Woods shoots 69 and gives himself a chance at Honda Classic
PALM BEACH GARDENS, Fla. (AP) — Tiger Woods broke 70 on the PGA Tour for the first time in nine rounds since his return from another back surgery. What mattered more to him was having a Sunday that might mean something at the Honda Classic.
Woods had great control in more strong wind Saturday at PGA National and got up-and-down for birdie on the final hole for a 1-under 69. That left him seven shots out of the lead with 10 players in front of him going into the final round.
“I’ve got a shot going into tomorrow,” Woods said.
The scoring was better in the third round, typical after the cut has been made and in this case with fewer footprints on bare greens. Woods did his part by at least having chances. He putted for birdie on all but four holes, and only one of those birdie chances was longer than 25 feet.
He just didn’t make many.
His only birdies were a 6-foot putt on No. 8, a 15-foot putt on the 13th and the tap-in on the par-5 18th. He also made a 20-foot par save on No. 12 after driving into a bunker and having to lay up well short of the green.
“I think this is probably the highest score I could have shot today,” Woods said. “I really, really hit it good. I just didn’t get anything to go in there for most of the early part of the round. I gave myself plenty of looks. I just didn’t make anything, and I finally made a nice par putt at 12 and made a nice one at 13. Somehow posted under par.”
By the books, it was the first time in 917 days that he had a sub-70 round, dating to a 68 in the third round of the 2015 Wyndham Championship. In context, this was only his 12th round on the PGA Tour since then.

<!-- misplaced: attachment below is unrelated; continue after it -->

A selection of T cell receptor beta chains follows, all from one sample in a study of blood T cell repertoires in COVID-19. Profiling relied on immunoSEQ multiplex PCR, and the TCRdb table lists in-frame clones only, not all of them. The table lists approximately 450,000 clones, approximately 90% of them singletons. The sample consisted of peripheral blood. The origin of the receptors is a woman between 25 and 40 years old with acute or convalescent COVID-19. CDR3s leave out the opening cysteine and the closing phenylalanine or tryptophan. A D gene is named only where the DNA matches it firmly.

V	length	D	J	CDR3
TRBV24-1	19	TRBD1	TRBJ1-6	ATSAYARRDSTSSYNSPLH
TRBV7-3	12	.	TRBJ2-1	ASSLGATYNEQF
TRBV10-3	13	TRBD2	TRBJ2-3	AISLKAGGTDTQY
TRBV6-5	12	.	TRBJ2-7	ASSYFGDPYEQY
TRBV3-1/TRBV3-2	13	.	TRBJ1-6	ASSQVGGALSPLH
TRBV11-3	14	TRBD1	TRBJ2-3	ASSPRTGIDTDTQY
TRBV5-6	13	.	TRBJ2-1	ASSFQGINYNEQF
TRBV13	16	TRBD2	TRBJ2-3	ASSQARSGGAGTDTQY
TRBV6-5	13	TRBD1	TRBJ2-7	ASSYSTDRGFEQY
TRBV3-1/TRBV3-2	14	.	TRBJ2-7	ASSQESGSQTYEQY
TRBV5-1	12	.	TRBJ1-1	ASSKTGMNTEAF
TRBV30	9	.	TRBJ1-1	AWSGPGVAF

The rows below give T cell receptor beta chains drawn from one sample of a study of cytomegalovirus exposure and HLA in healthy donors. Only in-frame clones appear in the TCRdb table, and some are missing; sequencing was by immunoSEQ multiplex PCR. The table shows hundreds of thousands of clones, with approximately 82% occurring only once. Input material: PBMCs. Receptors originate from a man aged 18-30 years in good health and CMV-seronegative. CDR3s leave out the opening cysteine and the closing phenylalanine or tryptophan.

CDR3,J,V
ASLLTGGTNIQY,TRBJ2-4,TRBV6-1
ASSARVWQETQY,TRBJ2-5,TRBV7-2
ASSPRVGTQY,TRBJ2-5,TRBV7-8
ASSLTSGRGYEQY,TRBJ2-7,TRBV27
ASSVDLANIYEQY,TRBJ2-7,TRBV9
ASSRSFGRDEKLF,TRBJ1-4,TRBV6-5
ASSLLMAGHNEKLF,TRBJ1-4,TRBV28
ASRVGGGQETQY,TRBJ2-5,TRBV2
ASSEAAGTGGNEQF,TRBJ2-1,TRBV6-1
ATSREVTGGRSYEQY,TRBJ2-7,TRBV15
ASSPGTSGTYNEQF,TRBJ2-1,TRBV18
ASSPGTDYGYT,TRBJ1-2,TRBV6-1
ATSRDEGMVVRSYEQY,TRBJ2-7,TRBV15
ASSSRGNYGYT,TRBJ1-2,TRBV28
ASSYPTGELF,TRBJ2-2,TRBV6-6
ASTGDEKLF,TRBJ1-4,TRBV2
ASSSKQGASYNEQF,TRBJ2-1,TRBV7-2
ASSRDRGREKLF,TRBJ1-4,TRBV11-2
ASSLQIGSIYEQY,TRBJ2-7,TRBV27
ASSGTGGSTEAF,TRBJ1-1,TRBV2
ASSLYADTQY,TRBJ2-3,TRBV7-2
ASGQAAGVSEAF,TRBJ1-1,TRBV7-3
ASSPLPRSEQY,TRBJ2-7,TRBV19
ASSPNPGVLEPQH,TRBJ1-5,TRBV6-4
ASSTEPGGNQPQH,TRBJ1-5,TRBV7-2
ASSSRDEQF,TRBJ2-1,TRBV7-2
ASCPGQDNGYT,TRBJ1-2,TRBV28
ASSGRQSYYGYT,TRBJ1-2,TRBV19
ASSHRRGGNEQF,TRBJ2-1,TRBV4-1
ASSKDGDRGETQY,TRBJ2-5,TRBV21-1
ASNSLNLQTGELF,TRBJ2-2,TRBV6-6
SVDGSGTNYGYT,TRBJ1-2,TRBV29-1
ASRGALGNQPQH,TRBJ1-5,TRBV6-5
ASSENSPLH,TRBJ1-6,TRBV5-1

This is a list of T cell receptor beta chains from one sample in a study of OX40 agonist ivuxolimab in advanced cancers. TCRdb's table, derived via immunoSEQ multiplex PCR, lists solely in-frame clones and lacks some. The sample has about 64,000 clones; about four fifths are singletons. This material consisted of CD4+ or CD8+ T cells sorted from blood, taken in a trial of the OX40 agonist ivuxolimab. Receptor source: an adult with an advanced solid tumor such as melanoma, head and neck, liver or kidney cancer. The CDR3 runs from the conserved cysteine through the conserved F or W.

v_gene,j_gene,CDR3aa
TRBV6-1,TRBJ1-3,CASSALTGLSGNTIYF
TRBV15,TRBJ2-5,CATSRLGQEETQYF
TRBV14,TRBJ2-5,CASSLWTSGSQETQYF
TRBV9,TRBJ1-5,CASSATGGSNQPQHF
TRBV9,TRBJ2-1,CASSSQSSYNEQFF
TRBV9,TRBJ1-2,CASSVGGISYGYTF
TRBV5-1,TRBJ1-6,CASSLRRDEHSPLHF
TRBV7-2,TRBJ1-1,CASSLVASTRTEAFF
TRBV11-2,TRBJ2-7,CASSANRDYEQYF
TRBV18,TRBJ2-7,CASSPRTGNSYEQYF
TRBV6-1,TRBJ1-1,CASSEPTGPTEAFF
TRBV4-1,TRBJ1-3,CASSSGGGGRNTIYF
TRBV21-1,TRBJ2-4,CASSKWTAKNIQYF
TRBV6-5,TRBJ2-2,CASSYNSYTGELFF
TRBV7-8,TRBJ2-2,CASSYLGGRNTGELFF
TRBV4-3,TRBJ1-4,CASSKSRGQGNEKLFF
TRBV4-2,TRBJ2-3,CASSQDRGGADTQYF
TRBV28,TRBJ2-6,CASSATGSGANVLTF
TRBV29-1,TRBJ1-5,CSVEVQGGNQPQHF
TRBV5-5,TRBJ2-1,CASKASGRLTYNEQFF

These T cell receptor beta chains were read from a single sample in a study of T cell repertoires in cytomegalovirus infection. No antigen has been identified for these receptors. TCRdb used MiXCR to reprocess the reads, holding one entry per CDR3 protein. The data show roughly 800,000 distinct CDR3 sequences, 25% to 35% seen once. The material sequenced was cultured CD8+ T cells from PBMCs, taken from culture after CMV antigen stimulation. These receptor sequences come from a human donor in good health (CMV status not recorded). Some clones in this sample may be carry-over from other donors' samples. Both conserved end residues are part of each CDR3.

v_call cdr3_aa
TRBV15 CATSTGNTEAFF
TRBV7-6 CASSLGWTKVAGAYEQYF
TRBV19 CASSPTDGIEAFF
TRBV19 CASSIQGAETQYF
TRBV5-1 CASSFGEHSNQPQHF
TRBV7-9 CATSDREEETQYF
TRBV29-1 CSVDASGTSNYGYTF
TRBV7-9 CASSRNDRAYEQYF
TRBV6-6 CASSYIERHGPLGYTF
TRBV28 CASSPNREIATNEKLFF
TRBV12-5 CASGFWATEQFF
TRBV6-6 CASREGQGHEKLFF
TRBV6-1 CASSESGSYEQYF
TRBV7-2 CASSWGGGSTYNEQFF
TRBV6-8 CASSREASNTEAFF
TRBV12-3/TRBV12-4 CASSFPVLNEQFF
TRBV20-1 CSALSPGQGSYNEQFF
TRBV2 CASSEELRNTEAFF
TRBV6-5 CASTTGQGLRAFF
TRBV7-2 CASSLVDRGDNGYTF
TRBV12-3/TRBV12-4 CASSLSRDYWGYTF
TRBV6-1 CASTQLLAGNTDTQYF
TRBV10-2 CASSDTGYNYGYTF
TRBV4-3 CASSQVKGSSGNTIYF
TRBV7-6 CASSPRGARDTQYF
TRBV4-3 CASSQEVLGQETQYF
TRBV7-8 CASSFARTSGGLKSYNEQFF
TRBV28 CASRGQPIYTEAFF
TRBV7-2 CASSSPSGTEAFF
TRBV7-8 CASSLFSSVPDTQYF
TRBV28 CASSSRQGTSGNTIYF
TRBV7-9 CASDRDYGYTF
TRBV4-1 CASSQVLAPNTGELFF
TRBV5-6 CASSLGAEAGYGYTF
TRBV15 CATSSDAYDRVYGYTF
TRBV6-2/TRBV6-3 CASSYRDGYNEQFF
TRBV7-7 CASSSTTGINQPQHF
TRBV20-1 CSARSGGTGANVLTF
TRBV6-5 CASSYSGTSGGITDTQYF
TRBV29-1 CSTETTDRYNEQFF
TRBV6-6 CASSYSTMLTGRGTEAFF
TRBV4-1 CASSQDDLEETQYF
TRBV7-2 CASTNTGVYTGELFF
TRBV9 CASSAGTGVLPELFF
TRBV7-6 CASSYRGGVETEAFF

Woods had his second and third back surgeries after the Wyndham Championship. He made it through only one PGA Tour event in 2017 — Torrey Pines, where he missed the cut — before having fusion surgery on his lower back last April.
In the latest return, he tied for 23rd at Torrey Pines last month and missed the cut at Riviera last week.
Woods was slowed by double bogeys each of the opening two rounds at the Honda Classic — missing a 3-foot bogey putt on the par-5 third hole on Thursday and hitting into the water on the par-3 15th on Friday.
On Saturday, he dropped shots on both par 3s on the back nine by going over the green, leaving him tough pitches back over the bunker. Those two par 3s, Nos. 15 and 17, played as the second- and third-toughest holes at PGA National in the third round.
His goal Sunday was to post a round under par and see how the players ahead of him fare, especially around the closing holes.
“From what we’ve seen in the past, anything can happen these last four or five holes,” he said. “I’ll probably be about an hour or so ahead of the leaders and my responsibility tomorrow is going to go out there and put something in the red and post a number.”
Woods was runner-up at the Honda Classic in 2012, when he closed with a 62. He doesn’t expect to need a round that low on Sunday, not with this much wind and on greens that make it hard to hole putts.
“I think round was 65 so far this week, so no one’s really done anything. It’s just a different golf course,” Woods said.